Horace Alexander was born in Croyden (England) in 1889, the son of Joseph Gundry Alexander and Josephine Crosfield. He was the youngest of four brothers; Gilbert was seven years older, Wilfred (W.B.) was four years older, and Christopher (killed in Flanders in 1917) was two years older. Horace Alexander was educated at Bootham School in York and at King's College, Cambridge University, where he graduated with honors in history. He taught at a Cranbrook grammar school (15 miles east of Turnbridge Wells) during the winters of 1917-1918 and 1918-1919. From ca. 1919-1941 he was a lecturer in international relations at Woodbrooke College in Birmingham; he served as the school's director in 1941-1945.
Alexander was a life-long member of the Religious Society of Friends. His father had been involved in working for peace and justice in many areas of the world, and Alexander followed in his footsteps in his wide knowledge and influence. He was active with the League of Nations Union's Opium Traffic Committee (1926-1931), and his concern about Great Britain's profit in the opium trade led to his first visit to India in 1928, where he met Gandhi and stayed with him for a week. Alexander's life-long interest in India involved activities with the India Conciliation Group, which worked for Indian independence from Great Britain; being an advisor(?) to Gandhi at the Round Table Conference in London (England) in 1931; serving with the Friends Ambulance Unit in India in 1942-1943; being an advisor to Gandhi during Cabinet Mission sessions in India in 1946; doing relief work in India with the Friends Service Committee in India and Pakistan in 1948; corresponding with Indians and others around the world to lobby for Indian rights; and, writing and publishing extensively about Gandhi and about India. He estimated that "between 1927 and 1955 he spent twelve years in India in various bits and pieces." Rabindranath Tagore wrote in July 1930: "I have great regard for Professor Horace Alexander who is a personal friend of mine and I am glad to take this opportunity of his visit to India to recommend him warmly to my countrymen. He represents a spiritual community in the West with whom we have deep bonds of affinity and in his tour in India he wll be able to bring to our people the touch of that larger humanity which inspires him and his colleagues in Woodbrooke." Gandhi described Alexander in 1942 as "one of the best English friends India has."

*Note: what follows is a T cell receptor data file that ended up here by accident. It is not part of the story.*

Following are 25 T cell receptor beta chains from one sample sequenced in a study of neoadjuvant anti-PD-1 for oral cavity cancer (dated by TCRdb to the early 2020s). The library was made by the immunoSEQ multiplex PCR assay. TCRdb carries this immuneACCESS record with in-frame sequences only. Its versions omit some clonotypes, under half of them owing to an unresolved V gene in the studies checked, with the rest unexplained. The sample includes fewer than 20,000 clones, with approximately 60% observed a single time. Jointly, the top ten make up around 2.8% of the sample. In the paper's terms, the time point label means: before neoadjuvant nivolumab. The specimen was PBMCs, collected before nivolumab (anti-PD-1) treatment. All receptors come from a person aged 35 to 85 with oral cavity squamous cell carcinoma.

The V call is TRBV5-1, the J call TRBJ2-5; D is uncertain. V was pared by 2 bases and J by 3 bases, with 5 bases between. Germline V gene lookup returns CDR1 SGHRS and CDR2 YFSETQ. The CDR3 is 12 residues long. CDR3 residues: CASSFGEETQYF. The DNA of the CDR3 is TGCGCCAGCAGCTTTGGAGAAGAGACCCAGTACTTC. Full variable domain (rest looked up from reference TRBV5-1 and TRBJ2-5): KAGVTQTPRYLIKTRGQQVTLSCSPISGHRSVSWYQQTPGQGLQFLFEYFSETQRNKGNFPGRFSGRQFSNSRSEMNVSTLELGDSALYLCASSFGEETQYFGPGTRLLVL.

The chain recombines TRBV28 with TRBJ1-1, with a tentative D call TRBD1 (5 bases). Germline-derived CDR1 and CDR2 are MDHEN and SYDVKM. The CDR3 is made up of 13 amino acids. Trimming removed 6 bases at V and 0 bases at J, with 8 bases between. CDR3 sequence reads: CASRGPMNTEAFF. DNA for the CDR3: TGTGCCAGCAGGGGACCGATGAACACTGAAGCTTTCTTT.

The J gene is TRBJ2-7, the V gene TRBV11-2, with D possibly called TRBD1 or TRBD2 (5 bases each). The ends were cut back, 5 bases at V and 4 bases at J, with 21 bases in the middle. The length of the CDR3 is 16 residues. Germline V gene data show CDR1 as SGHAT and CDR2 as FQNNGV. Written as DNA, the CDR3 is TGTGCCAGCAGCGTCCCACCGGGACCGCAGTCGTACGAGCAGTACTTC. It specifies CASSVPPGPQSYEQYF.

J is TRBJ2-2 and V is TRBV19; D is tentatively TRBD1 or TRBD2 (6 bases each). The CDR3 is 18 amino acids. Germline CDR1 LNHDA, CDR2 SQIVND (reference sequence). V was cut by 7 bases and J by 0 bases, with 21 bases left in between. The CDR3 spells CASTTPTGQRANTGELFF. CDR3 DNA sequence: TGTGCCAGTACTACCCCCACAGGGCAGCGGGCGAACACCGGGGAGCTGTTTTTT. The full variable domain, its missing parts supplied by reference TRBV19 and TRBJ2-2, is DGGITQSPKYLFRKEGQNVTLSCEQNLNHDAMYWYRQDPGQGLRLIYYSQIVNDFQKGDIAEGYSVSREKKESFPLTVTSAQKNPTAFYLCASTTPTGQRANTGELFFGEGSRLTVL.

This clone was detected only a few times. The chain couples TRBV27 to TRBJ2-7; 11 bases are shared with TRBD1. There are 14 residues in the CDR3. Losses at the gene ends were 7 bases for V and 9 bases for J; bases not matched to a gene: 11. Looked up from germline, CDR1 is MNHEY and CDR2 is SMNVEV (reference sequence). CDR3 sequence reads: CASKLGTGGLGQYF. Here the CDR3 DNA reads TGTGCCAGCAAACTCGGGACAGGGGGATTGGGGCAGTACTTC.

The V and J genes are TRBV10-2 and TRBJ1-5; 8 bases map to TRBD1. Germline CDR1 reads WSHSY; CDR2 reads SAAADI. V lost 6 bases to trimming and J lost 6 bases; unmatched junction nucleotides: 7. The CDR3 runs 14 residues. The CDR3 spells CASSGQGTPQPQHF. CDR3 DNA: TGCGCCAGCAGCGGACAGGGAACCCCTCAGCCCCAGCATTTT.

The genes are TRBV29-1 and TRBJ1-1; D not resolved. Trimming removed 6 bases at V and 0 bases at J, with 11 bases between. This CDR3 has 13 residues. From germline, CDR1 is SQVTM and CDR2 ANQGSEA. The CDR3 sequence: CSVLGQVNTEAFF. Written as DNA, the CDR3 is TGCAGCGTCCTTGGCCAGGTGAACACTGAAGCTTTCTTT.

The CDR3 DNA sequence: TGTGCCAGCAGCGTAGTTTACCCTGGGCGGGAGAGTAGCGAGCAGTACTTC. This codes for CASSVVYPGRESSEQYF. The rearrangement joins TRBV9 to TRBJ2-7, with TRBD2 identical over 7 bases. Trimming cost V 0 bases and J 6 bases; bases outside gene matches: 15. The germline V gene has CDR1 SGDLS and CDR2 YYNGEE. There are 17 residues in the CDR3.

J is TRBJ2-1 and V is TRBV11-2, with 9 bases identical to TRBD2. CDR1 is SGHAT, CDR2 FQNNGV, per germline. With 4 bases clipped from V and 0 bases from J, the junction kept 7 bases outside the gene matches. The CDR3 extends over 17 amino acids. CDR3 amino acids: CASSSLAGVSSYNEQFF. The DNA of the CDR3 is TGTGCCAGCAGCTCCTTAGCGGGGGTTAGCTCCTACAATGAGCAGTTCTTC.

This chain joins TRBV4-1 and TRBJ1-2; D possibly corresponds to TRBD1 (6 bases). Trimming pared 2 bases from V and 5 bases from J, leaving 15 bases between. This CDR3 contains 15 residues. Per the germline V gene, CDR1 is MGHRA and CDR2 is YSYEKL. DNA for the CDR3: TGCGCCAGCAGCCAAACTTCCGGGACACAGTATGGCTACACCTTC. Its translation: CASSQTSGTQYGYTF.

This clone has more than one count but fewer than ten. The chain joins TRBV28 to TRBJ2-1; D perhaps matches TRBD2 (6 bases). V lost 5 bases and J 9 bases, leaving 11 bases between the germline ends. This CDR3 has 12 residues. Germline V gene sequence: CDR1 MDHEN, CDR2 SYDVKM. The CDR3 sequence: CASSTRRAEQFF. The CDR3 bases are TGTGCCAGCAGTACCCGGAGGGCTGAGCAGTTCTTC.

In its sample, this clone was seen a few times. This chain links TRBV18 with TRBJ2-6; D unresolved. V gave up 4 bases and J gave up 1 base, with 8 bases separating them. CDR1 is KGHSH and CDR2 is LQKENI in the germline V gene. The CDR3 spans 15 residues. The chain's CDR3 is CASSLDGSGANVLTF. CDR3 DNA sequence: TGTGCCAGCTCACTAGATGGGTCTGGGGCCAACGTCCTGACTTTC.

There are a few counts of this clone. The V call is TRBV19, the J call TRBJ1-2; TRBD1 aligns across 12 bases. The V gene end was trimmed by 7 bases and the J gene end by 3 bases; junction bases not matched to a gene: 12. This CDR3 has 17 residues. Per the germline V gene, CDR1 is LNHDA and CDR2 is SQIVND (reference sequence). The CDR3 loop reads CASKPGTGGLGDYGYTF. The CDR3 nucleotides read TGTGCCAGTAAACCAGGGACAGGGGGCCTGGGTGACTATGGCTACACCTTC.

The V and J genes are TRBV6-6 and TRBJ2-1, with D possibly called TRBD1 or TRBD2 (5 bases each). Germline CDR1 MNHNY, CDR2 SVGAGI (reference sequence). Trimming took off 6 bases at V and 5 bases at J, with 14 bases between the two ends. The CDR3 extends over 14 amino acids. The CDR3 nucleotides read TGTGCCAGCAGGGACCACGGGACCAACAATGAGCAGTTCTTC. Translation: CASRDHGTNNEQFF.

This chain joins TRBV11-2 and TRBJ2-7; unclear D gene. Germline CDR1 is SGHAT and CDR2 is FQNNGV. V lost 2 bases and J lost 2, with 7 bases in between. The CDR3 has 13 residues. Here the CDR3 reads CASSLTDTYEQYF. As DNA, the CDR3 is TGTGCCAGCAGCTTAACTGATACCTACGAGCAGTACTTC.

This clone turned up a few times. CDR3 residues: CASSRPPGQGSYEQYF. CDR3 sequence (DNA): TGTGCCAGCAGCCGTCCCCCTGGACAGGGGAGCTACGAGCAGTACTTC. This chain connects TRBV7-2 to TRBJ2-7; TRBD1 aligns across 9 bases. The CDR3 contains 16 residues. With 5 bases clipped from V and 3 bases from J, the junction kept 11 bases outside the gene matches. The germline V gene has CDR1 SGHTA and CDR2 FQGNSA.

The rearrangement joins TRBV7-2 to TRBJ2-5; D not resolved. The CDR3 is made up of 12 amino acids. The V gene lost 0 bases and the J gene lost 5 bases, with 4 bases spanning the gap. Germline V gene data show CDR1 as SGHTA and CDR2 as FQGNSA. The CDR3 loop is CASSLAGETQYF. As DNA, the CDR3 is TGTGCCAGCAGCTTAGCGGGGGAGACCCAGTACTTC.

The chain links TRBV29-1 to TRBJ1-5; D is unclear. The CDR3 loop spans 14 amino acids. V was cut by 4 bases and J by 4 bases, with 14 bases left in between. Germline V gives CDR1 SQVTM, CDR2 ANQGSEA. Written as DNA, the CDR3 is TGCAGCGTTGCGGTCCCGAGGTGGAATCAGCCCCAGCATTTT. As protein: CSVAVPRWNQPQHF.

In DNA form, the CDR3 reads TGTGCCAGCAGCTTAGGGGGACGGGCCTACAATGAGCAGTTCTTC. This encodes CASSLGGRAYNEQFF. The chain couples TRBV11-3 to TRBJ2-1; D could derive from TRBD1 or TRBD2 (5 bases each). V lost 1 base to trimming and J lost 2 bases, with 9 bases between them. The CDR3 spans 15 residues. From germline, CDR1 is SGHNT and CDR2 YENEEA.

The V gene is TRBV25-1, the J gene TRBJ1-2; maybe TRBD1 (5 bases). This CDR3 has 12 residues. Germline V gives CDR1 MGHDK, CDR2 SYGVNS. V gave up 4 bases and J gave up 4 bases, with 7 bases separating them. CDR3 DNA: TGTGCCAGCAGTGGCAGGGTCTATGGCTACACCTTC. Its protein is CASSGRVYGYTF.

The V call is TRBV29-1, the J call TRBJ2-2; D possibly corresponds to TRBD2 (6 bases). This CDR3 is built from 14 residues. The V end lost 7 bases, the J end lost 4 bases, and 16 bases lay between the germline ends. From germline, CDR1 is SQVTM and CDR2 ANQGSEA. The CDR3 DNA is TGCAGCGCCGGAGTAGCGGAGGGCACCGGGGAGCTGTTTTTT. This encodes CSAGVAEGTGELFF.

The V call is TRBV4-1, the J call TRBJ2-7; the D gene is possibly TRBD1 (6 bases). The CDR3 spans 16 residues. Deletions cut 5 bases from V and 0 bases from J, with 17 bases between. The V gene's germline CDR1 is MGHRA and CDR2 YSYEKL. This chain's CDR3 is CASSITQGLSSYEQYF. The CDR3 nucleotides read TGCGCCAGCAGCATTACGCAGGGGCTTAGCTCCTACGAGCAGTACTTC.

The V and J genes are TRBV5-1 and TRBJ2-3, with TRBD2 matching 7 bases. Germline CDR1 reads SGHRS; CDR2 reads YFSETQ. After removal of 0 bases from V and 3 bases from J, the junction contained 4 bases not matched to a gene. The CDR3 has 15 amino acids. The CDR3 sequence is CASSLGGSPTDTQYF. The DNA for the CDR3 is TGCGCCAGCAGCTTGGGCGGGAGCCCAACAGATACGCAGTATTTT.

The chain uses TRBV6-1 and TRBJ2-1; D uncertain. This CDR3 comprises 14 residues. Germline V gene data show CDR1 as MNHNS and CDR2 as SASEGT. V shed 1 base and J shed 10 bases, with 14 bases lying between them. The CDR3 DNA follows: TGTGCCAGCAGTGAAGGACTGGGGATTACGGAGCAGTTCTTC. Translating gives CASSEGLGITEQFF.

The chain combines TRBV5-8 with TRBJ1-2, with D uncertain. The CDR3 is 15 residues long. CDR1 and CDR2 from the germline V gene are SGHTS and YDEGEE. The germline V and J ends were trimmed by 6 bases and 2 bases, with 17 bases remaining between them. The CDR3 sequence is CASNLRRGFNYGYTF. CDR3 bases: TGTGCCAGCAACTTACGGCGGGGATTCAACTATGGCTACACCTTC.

Alexander's other involvements include the Friends Service Committee, 1915-1920; the War and Social Order Committee, 1916-1919; the Meeting for Sufferings (for Sussex, Surrey and Hants Quarterly Meetings), 1920; the Council for International Service, 1921-1927; the Peace Committee, 1915-1930, 1936-1946, 1955-1965; the Anglo-American Collaboration Committee, 1944-1948; and, the Peace and International Relations Committee, 1965-1969.
Alexander became engaged to Olive Graham, a teacher in a girls' school, in September 1917; they married July 30(?), 1918. She died in 1942. Alexander married Rebecca Biddle Bradbeer in 1958. They moved to Swarthmore (Pennsylvania, USA) in 1969. Alexander lived to be 100 years old; he died in October 1989. He had a life-long interest in ornithology and published 70 Years of Birdwatching in 1974. His other books include Consider India: An Essay in Values, Gandhi Through Western Eyes, The India Ferment, Joseph Gundry Alexander, and New Citizens of India.
There are additional collections of Horace Alexander papers and materials at Library, Friends House, London, and at the Edward Grey Institute of Field Ornithology, Oxford University.